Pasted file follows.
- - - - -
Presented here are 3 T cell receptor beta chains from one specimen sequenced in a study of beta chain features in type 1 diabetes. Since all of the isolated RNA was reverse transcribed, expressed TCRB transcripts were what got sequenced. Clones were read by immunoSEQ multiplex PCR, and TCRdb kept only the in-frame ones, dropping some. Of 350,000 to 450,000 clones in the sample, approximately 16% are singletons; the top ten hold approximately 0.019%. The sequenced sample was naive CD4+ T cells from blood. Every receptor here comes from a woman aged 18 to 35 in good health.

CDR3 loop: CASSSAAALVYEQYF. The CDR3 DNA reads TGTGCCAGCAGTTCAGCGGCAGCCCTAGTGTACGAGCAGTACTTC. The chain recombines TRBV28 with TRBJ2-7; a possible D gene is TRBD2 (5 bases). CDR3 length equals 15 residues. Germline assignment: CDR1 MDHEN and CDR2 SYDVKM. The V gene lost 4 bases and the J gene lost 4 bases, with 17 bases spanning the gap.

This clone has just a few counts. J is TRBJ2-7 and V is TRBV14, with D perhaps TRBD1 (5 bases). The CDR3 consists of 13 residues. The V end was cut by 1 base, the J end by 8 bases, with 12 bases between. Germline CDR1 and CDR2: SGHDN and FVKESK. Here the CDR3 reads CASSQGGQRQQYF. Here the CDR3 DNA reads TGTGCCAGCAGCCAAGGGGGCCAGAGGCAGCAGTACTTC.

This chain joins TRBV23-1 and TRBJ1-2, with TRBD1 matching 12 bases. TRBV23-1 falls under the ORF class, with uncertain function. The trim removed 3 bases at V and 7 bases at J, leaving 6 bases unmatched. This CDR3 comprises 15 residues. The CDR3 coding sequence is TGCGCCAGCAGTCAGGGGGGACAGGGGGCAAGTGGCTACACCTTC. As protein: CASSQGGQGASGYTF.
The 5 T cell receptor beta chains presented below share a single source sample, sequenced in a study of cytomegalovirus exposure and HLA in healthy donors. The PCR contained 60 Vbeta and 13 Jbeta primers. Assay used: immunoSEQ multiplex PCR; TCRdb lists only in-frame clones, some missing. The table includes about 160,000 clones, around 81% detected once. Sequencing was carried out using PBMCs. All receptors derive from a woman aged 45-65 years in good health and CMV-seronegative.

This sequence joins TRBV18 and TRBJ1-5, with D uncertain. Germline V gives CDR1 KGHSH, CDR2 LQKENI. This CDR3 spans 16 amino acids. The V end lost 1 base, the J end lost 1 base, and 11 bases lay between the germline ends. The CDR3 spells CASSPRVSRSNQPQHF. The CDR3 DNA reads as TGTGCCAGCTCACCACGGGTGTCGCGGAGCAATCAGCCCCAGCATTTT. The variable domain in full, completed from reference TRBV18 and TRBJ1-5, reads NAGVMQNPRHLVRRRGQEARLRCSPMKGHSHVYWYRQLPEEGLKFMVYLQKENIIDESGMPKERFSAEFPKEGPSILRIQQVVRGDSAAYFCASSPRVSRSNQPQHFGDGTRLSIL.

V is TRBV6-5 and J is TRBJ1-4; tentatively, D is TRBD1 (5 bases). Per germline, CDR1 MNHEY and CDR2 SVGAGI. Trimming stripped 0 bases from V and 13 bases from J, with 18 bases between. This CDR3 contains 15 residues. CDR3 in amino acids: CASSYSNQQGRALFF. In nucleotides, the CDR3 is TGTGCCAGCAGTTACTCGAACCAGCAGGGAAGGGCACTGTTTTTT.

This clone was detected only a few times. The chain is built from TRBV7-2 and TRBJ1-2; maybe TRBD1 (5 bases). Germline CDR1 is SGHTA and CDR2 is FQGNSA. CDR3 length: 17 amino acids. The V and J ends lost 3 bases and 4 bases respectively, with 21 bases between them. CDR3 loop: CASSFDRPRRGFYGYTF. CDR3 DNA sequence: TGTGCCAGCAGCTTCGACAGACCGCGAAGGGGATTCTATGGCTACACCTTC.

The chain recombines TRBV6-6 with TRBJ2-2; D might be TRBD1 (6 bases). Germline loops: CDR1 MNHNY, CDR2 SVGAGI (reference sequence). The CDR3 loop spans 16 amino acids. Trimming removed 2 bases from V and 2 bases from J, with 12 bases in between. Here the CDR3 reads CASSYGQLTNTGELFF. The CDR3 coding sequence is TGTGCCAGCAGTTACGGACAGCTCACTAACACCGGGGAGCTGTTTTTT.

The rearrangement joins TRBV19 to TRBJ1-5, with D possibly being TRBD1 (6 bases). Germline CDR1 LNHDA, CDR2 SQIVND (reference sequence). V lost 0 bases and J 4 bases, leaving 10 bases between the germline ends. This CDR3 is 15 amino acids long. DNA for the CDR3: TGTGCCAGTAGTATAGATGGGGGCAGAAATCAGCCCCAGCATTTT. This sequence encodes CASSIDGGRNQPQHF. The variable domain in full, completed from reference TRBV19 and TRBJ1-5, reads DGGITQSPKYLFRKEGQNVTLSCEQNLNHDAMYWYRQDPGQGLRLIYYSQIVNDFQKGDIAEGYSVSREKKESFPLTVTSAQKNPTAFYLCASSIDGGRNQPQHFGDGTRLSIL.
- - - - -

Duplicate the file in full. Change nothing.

Presented here are 3 T cell receptor beta chains from one specimen sequenced in a study of beta chain features in type 1 diabetes. Since all of the isolated RNA was reverse transcribed, expressed TCRB transcripts were what got sequenced. Clones were read by immunoSEQ multiplex PCR, and TCRdb kept only the in-frame ones, dropping some. Of 350,000 to 450,000 clones in the sample, approximately 16% are singletons; the top ten hold approximately 0.019%. The sequenced sample was naive CD4+ T cells from blood. Every receptor here comes from a woman aged 18 to 35 in good health.

CDR3 loop: CASSSAAALVYEQYF. The CDR3 DNA reads TGTGCCAGCAGTTCAGCGGCAGCCCTAGTGTACGAGCAGTACTTC. The chain recombines TRBV28 with TRBJ2-7; a possible D gene is TRBD2 (5 bases). CDR3 length equals 15 residues. Germline assignment: CDR1 MDHEN and CDR2 SYDVKM. The V gene lost 4 bases and the J gene lost 4 bases, with 17 bases spanning the gap.

This clone has just a few counts. J is TRBJ2-7 and V is TRBV14, with D perhaps TRBD1 (5 bases). The CDR3 consists of 13 residues. The V end was cut by 1 base, the J end by 8 bases, with 12 bases between. Germline CDR1 and CDR2: SGHDN and FVKESK. Here the CDR3 reads CASSQGGQRQQYF. Here the CDR3 DNA reads TGTGCCAGCAGCCAAGGGGGCCAGAGGCAGCAGTACTTC.

This chain joins TRBV23-1 and TRBJ1-2, with TRBD1 matching 12 bases. TRBV23-1 falls under the ORF class, with uncertain function. The trim removed 3 bases at V and 7 bases at J, leaving 6 bases unmatched. This CDR3 comprises 15 residues. The CDR3 coding sequence is TGCGCCAGCAGTCAGGGGGGACAGGGGGCAAGTGGCTACACCTTC. As protein: CASSQGGQGASGYTF.
The 5 T cell receptor beta chains presented below share a single source sample, sequenced in a study of cytomegalovirus exposure and HLA in healthy donors. The PCR contained 60 Vbeta and 13 Jbeta primers. Assay used: immunoSEQ multiplex PCR; TCRdb lists only in-frame clones, some missing. The table includes about 160,000 clones, around 81% detected once. Sequencing was carried out using PBMCs. All receptors derive from a woman aged 45-65 years in good health and CMV-seronegative.

This sequence joins TRBV18 and TRBJ1-5, with D uncertain. Germline V gives CDR1 KGHSH, CDR2 LQKENI. This CDR3 spans 16 amino acids. The V end lost 1 base, the J end lost 1 base, and 11 bases lay between the germline ends. The CDR3 spells CASSPRVSRSNQPQHF. The CDR3 DNA reads as TGTGCCAGCTCACCACGGGTGTCGCGGAGCAATCAGCCCCAGCATTTT. The variable domain in full, completed from reference TRBV18 and TRBJ1-5, reads NAGVMQNPRHLVRRRGQEARLRCSPMKGHSHVYWYRQLPEEGLKFMVYLQKENIIDESGMPKERFSAEFPKEGPSILRIQQVVRGDSAAYFCASSPRVSRSNQPQHFGDGTRLSIL.

V is TRBV6-5 and J is TRBJ1-4; tentatively, D is TRBD1 (5 bases). Per germline, CDR1 MNHEY and CDR2 SVGAGI. Trimming stripped 0 bases from V and 13 bases from J, with 18 bases between. This CDR3 contains 15 residues. CDR3 in amino acids: CASSYSNQQGRALFF. In nucleotides, the CDR3 is TGTGCCAGCAGTTACTCGAACCAGCAGGGAAGGGCACTGTTTTTT.

This clone was detected only a few times. The chain is built from TRBV7-2 and TRBJ1-2; maybe TRBD1 (5 bases). Germline CDR1 is SGHTA and CDR2 is FQGNSA. CDR3 length: 17 amino acids. The V and J ends lost 3 bases and 4 bases respectively, with 21 bases between them. CDR3 loop: CASSFDRPRRGFYGYTF. CDR3 DNA sequence: TGTGCCAGCAGCTTCGACAGACCGCGAAGGGGATTCTATGGCTACACCTTC.

The chain recombines TRBV6-6 with TRBJ2-2; D might be TRBD1 (6 bases). Germline loops: CDR1 MNHNY, CDR2 SVGAGI (reference sequence). The CDR3 loop spans 16 amino acids. Trimming removed 2 bases from V and 2 bases from J, with 12 bases in between. Here the CDR3 reads CASSYGQLTNTGELFF. The CDR3 coding sequence is TGTGCCAGCAGTTACGGACAGCTCACTAACACCGGGGAGCTGTTTTTT.

The rearrangement joins TRBV19 to TRBJ1-5, with D possibly being TRBD1 (6 bases). Germline CDR1 LNHDA, CDR2 SQIVND (reference sequence). V lost 0 bases and J 4 bases, leaving 10 bases between the germline ends. This CDR3 is 15 amino acids long. DNA for the CDR3: TGTGCCAGTAGTATAGATGGGGGCAGAAATCAGCCCCAGCATTTT. This sequence encodes CASSIDGGRNQPQHF. The variable domain in full, completed from reference TRBV19 and TRBJ1-5, reads DGGITQSPKYLFRKEGQNVTLSCEQNLNHDAMYWYRQDPGQGLRLIYYSQIVNDFQKGDIAEGYSVSREKKESFPLTVTSAQKNPTAFYLCASSIDGGRNQPQHFGDGTRLSIL.